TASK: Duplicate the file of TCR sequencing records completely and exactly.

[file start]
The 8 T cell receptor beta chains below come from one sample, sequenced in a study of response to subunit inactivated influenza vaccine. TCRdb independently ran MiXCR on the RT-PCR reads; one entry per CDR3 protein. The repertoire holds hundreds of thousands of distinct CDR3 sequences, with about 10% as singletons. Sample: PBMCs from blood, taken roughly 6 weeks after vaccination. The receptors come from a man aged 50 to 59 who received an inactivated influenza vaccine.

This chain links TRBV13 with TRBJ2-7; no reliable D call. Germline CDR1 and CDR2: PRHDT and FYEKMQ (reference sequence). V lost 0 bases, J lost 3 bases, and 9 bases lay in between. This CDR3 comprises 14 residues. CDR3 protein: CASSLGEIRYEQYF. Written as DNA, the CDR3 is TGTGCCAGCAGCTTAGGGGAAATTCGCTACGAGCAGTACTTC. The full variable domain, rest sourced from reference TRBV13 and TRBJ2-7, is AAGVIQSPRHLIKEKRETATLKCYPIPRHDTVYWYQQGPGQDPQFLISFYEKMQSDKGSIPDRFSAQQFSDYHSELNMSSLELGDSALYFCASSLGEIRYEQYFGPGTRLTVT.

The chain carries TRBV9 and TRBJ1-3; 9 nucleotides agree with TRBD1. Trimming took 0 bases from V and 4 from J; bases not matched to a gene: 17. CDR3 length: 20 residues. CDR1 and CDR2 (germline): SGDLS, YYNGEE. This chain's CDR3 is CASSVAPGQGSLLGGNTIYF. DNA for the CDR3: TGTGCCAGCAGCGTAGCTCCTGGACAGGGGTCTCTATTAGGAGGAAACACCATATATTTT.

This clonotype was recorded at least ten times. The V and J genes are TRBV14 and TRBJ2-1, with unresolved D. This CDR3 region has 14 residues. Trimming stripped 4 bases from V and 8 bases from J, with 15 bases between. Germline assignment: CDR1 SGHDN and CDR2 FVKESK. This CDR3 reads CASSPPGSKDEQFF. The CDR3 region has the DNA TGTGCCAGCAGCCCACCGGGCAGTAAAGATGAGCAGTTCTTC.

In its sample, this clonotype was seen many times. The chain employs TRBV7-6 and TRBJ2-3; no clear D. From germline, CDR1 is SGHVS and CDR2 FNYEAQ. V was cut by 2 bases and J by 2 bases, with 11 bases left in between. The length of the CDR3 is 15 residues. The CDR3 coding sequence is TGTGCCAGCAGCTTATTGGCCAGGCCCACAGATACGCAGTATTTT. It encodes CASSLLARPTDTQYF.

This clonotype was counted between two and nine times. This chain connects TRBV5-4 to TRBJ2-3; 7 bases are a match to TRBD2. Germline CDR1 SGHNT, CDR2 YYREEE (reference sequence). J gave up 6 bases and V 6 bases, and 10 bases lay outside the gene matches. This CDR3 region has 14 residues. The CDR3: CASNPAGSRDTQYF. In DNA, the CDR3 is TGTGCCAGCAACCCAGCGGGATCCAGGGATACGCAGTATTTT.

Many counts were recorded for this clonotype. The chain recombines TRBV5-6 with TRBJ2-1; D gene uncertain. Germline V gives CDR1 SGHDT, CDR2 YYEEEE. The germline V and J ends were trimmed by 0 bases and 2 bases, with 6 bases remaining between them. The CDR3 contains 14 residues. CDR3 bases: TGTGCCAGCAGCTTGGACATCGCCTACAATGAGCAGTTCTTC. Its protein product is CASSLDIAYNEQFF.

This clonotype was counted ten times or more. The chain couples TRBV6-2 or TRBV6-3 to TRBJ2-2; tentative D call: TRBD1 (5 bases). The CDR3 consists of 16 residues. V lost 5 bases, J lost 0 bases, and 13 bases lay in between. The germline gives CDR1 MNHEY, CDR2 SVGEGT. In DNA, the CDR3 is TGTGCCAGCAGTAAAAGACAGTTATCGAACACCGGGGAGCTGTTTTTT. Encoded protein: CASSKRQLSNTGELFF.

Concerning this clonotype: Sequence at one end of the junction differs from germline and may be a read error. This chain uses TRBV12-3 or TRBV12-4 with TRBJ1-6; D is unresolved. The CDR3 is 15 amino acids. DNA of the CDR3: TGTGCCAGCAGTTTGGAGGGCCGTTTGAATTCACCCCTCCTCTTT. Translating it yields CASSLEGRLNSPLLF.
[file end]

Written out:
The 8 T cell receptor beta chains below come from one sample, sequenced in a study of response to subunit inactivated influenza vaccine. TCRdb independently ran MiXCR on the RT-PCR reads; one entry per CDR3 protein. The repertoire holds hundreds of thousands of distinct CDR3 sequences, with about 10% as singletons. Sample: PBMCs from blood, taken roughly 6 weeks after vaccination. The receptors come from a man aged 50 to 59 who received an inactivated influenza vaccine.

This chain links TRBV13 with TRBJ2-7; no reliable D call. Germline CDR1 and CDR2: PRHDT and FYEKMQ (reference sequence). V lost 0 bases, J lost 3 bases, and 9 bases lay in between. This CDR3 comprises 14 residues. CDR3 protein: CASSLGEIRYEQYF. Written as DNA, the CDR3 is TGTGCCAGCAGCTTAGGGGAAATTCGCTACGAGCAGTACTTC. The full variable domain, rest sourced from reference TRBV13 and TRBJ2-7, is AAGVIQSPRHLIKEKRETATLKCYPIPRHDTVYWYQQGPGQDPQFLISFYEKMQSDKGSIPDRFSAQQFSDYHSELNMSSLELGDSALYFCASSLGEIRYEQYFGPGTRLTVT.

The chain carries TRBV9 and TRBJ1-3; 9 nucleotides agree with TRBD1. Trimming took 0 bases from V and 4 from J; bases not matched to a gene: 17. CDR3 length: 20 residues. CDR1 and CDR2 (germline): SGDLS, YYNGEE. This chain's CDR3 is CASSVAPGQGSLLGGNTIYF. DNA for the CDR3: TGTGCCAGCAGCGTAGCTCCTGGACAGGGGTCTCTATTAGGAGGAAACACCATATATTTT.

This clonotype was recorded at least ten times. The V and J genes are TRBV14 and TRBJ2-1, with unresolved D. This CDR3 region has 14 residues. Trimming stripped 4 bases from V and 8 bases from J, with 15 bases between. Germline assignment: CDR1 SGHDN and CDR2 FVKESK. This CDR3 reads CASSPPGSKDEQFF. The CDR3 region has the DNA TGTGCCAGCAGCCCACCGGGCAGTAAAGATGAGCAGTTCTTC.

In its sample, this clonotype was seen many times. The chain employs TRBV7-6 and TRBJ2-3; no clear D. From germline, CDR1 is SGHVS and CDR2 FNYEAQ. V was cut by 2 bases and J by 2 bases, with 11 bases left in between. The length of the CDR3 is 15 residues. The CDR3 coding sequence is TGTGCCAGCAGCTTATTGGCCAGGCCCACAGATACGCAGTATTTT. It encodes CASSLLARPTDTQYF.

This clonotype was counted between two and nine times. This chain connects TRBV5-4 to TRBJ2-3; 7 bases are a match to TRBD2. Germline CDR1 SGHNT, CDR2 YYREEE (reference sequence). J gave up 6 bases and V 6 bases, and 10 bases lay outside the gene matches. This CDR3 region has 14 residues. The CDR3: CASNPAGSRDTQYF. In DNA, the CDR3 is TGTGCCAGCAACCCAGCGGGATCCAGGGATACGCAGTATTTT.

Many counts were recorded for this clonotype. The chain recombines TRBV5-6 with TRBJ2-1; D gene uncertain. Germline V gives CDR1 SGHDT, CDR2 YYEEEE. The germline V and J ends were trimmed by 0 bases and 2 bases, with 6 bases remaining between them. The CDR3 contains 14 residues. CDR3 bases: TGTGCCAGCAGCTTGGACATCGCCTACAATGAGCAGTTCTTC. Its protein product is CASSLDIAYNEQFF.

This clonotype was counted ten times or more. The chain couples TRBV6-2 or TRBV6-3 to TRBJ2-2; tentative D call: TRBD1 (5 bases). The CDR3 consists of 16 residues. V lost 5 bases, J lost 0 bases, and 13 bases lay in between. The germline gives CDR1 MNHEY, CDR2 SVGEGT. In DNA, the CDR3 is TGTGCCAGCAGTAAAAGACAGTTATCGAACACCGGGGAGCTGTTTTTT. Encoded protein: CASSKRQLSNTGELFF.

Concerning this clonotype: Sequence at one end of the junction differs from germline and may be a read error. This chain uses TRBV12-3 or TRBV12-4 with TRBJ1-6; D is unresolved. The CDR3 is 15 amino acids. DNA of the CDR3: TGTGCCAGCAGTTTGGAGGGCCGTTTGAATTCACCCCTCCTCTTT. Translating it yields CASSLEGRLNSPLLF.